This post originally appeared on my personal blog in 2011.
When I was growing up, way back in the dark ages before cell phones, my father had short-wave radios in the vehicles of his employees. We also had two units in our house: one in the living room, and one in my parents’ room. They looked a little like telephones (not a telephone that any of my children would recognize, but like telephones of that era). Talking on them required the use of all sorts of fancy code-talk like “Car One to Base Two.”
They were kind of scary.
Then one day my cousins were playing at my house. One of them decided it would be quite hilarious if I would get on the radio and call for my daddy. I wasn’t convinced it would be that hilarious, and I thought it might get me in trouble, but he was very encouraging.
I was gullible. I was the youngest. It was part of my job to be gullible.
I was probably four. I remember being concerned about the whether I needed to say “Base Two to Car One” first, but he assured me that if I got on there and said, “Daddy! Hi Daddy!” (over and over) it would be just great.
So I did it. It didn’t take long before my dad responded with, “Somebody get her off of that thing.” It might as well have been the voice of God.
It’s ironic to think that this particular cousin is now an airline pilot, because I have a feeling that messing around with the communication devices is frowned upon in his line of work. But I digress.
That was probably the most embarrassed I had ever been. I’ve been much more embarrassed since then, mind you, but at the time it was bad. Now, I don’t want you to read too much into this. I recovered quickly. I played with my cousins for the rest of the afternoon, and I’m sure when my dad got home from work I ran up and hugged him just like always. I don’t want to paint this as a traumatic incident from my past, because it’s not.
I didn’t even think about it much until I got a job with The Drugstore Chain That Shall Not Be Named. On my first day, a coworker asked me to page someone over the store intercom, and I was terrified. Page someone? Over the store intercom? Can’t I do something less scary, like stand in the parking lot and sing a solo?
For the first couple of days I went to ridiculous lengths to avoid using the intercom. Finally I just couldn’t avoid it, so I bucked up and did it. No one was particularly impressed at the sacrifice this required, but I was pleased with myself. By the time I left the company, I could announce prescriptions and call for change with the best of them.
For the past couple of weeks, I’ve taken a break (mostly) from reading my beloved dead Puritans to read a couple of the Christian “self-help” books. Both of them contain some insight into why we do what we do, and both of them spend an inordinate amount of time discussing how childhood traumas and disappointments can shape us. It seems that all of us were paying attention in Psych 101.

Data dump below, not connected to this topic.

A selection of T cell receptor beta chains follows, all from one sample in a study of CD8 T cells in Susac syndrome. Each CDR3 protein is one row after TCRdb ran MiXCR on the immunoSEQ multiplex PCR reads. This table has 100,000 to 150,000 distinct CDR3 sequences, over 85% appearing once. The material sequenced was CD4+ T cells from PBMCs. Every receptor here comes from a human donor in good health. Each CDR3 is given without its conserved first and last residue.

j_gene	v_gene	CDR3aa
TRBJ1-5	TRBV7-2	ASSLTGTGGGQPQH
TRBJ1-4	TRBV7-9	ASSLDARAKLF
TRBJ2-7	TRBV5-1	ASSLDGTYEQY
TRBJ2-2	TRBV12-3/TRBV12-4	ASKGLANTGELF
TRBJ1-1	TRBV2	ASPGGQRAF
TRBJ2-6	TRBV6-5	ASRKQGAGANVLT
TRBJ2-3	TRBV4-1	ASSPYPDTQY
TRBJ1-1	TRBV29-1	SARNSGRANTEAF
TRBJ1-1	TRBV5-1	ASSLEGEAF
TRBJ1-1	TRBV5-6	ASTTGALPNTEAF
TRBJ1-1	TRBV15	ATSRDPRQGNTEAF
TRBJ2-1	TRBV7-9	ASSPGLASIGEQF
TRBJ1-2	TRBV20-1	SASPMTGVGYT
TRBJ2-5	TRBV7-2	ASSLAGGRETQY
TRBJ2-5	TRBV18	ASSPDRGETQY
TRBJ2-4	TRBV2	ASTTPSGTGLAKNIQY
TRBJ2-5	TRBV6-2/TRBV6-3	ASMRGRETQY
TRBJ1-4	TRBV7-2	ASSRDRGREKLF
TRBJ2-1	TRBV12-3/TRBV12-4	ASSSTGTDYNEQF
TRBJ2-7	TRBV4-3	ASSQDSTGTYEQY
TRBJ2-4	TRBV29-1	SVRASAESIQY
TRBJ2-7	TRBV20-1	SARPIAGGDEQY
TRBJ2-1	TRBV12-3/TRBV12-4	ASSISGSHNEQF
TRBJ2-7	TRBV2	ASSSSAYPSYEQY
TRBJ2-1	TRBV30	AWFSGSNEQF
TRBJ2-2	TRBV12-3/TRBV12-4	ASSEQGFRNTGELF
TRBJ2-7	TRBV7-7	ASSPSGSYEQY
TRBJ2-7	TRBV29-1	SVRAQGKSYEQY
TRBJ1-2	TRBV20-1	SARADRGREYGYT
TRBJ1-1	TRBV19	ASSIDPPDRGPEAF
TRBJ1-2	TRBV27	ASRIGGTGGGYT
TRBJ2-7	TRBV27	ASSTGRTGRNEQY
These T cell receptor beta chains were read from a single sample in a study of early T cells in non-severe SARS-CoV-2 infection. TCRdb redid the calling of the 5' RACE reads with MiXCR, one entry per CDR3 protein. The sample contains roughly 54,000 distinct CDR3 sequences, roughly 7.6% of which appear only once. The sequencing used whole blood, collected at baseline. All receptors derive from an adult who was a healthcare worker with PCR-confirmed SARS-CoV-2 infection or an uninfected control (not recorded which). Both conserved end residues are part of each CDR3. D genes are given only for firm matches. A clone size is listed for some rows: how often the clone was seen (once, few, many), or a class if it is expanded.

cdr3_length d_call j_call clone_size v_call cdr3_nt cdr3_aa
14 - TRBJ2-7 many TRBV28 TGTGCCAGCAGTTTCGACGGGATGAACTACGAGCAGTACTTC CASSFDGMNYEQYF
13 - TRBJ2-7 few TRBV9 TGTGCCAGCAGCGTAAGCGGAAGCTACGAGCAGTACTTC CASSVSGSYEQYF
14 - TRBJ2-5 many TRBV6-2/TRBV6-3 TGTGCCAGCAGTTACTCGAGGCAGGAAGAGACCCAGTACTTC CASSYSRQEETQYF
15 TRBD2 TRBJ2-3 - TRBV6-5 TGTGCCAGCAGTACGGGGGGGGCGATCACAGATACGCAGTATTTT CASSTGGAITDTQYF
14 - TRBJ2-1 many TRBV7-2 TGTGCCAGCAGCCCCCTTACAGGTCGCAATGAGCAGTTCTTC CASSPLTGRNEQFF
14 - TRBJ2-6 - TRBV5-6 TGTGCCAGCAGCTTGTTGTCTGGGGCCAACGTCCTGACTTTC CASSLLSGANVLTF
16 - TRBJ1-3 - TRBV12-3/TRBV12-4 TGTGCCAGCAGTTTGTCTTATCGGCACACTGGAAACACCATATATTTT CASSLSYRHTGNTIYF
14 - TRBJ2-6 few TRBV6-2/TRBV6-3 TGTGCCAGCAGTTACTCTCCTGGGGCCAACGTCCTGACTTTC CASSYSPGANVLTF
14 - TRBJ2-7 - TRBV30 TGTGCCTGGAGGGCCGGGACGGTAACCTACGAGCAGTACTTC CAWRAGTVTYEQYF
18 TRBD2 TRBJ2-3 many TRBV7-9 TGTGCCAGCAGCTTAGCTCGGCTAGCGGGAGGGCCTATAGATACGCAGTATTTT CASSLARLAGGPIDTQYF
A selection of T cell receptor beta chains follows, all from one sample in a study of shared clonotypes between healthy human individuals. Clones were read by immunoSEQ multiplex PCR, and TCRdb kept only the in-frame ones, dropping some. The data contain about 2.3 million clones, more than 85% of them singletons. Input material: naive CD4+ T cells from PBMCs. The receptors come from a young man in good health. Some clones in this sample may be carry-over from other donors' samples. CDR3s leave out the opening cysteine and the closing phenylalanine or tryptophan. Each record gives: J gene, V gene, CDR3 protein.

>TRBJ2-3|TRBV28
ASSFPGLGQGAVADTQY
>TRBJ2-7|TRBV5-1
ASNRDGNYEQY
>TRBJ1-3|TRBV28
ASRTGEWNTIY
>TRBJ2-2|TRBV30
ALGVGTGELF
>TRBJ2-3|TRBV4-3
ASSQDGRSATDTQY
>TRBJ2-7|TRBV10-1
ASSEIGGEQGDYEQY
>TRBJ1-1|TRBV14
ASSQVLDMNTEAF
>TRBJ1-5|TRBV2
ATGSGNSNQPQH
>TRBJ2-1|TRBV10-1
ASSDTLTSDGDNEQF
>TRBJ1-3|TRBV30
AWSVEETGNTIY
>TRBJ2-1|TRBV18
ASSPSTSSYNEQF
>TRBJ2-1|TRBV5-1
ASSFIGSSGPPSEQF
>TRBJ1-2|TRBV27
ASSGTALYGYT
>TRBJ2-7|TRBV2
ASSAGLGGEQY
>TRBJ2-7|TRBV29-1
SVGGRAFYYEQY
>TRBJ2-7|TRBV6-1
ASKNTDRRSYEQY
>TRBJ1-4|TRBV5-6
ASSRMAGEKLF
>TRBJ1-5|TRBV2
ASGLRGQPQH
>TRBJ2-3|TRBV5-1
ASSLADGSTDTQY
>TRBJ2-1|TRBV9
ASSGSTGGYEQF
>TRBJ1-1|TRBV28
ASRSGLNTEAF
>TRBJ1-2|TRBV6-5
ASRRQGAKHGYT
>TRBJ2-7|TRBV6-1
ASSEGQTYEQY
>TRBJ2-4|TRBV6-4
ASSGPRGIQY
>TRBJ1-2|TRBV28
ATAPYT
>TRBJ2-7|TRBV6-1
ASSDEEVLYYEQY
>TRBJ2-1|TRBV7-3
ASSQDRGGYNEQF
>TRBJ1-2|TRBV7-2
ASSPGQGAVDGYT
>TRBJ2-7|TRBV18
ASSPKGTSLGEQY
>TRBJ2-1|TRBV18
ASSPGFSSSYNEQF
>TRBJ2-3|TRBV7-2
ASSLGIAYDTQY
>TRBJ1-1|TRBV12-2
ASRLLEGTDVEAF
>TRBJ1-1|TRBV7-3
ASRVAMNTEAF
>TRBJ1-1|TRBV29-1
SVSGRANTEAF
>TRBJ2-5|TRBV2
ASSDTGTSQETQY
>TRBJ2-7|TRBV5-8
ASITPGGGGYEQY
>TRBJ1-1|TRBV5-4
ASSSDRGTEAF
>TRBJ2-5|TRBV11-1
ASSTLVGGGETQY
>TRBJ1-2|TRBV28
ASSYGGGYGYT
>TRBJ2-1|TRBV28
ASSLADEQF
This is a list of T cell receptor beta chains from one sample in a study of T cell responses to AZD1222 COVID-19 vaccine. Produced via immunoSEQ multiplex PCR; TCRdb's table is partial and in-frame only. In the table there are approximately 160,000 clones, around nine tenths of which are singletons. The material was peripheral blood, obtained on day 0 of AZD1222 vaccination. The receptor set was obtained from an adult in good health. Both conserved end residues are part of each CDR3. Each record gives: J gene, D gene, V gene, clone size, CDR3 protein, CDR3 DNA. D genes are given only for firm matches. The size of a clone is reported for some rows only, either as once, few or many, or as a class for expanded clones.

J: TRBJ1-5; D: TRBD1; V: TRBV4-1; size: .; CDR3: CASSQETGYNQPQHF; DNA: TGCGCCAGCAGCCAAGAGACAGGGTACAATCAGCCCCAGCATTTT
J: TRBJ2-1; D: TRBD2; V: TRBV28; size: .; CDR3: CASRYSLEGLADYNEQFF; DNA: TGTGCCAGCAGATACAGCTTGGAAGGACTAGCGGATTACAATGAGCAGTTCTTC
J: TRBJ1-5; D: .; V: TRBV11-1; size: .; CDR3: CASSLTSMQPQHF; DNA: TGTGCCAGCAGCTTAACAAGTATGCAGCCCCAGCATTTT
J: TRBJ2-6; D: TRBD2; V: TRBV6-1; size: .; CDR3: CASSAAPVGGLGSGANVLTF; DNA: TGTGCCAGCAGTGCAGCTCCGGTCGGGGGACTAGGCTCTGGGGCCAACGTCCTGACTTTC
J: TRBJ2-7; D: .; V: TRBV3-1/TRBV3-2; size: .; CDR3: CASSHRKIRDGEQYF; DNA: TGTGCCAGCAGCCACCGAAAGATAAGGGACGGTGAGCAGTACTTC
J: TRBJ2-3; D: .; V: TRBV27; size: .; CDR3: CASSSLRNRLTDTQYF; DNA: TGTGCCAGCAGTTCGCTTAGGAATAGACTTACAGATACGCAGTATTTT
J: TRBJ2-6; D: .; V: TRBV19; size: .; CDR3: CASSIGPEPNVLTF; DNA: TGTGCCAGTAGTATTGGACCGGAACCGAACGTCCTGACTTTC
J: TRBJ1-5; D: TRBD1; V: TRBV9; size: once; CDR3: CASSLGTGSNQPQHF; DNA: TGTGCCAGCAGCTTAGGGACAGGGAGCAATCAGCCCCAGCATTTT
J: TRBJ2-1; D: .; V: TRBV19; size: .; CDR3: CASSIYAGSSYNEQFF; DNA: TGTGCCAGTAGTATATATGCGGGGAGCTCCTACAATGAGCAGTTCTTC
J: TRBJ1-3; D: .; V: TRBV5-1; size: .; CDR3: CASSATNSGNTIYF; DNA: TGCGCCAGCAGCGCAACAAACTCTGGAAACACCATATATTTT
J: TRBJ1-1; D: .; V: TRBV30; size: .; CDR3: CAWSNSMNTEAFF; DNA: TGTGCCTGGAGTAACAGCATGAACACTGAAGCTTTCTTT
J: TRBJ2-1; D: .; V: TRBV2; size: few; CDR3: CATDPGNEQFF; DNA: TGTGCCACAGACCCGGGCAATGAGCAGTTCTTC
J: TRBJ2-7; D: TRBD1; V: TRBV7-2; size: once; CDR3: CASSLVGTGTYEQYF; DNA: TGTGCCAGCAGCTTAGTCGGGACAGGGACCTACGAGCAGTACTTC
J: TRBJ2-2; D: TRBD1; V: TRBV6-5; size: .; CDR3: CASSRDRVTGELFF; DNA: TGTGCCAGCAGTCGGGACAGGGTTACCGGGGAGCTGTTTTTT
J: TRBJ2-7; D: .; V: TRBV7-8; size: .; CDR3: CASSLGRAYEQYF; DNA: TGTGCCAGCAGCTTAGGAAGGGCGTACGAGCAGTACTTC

But I wonder at the format. The authors seem to say: It’s all their fault that you are the way you are (“they” being your parents or the men in your life, usually). The implication is that if you can dredge up all the causes, you’ll be cured.
I’m not trying to minimize the impact of family dysfunction and childhood traumas, nor am I suggesting that the victim is to blame. I do think, however, these books skip a step. My opening example is overly simplistic and a little silly, and purposely so. But even if I take one of my bigger issues and substitute it, I’m still back at the beginning. You see, just as I knew why I didn’t like intercoms, I know why I have a fear of people dying in car wrecks and children being snatched from their homes. Maybe I’ll tell you about it sometime. But none of those things created the problem, they just uprooted something that was already there.
I didn’t like intercoms because I don’t like looking foolish, and once an intercom had made me feel that way. I was eventually able to see that people shopping in your local chain drugstore have better things to do than mock the person on the intercom, so I moved on. The bigger problems may be harder to get past, but the roots are the same as any other problem we’ve had from the beginning: fear, pride, unbelief, distrust, covetousness.
At best, discovering the role the mistakes or sins of others played in your current problems will offer some insight, but they won’t give you the solution. At worst you will go on blaming that person, growing in bitterness, and never get around to dealing with your own stuff. Scripture does contain stern warnings for those who cause others to sin (Matthew 18:6, Romans 14:20-22), but whenever it speaks directly to a person about their own sin, it doesn’t allow any wiggle room. The direct advice is always the same: repent and stop. Trust God and follow him.
Are you fearful? That’s unbelief and lack of trust in God. Fear of failure? That’s pride. We can’t change our past, but with the help of the Holy Spirit, we can put off the old self and put on the new (Ephesians 4:22-24). And that requires more than looking for someone else to blame.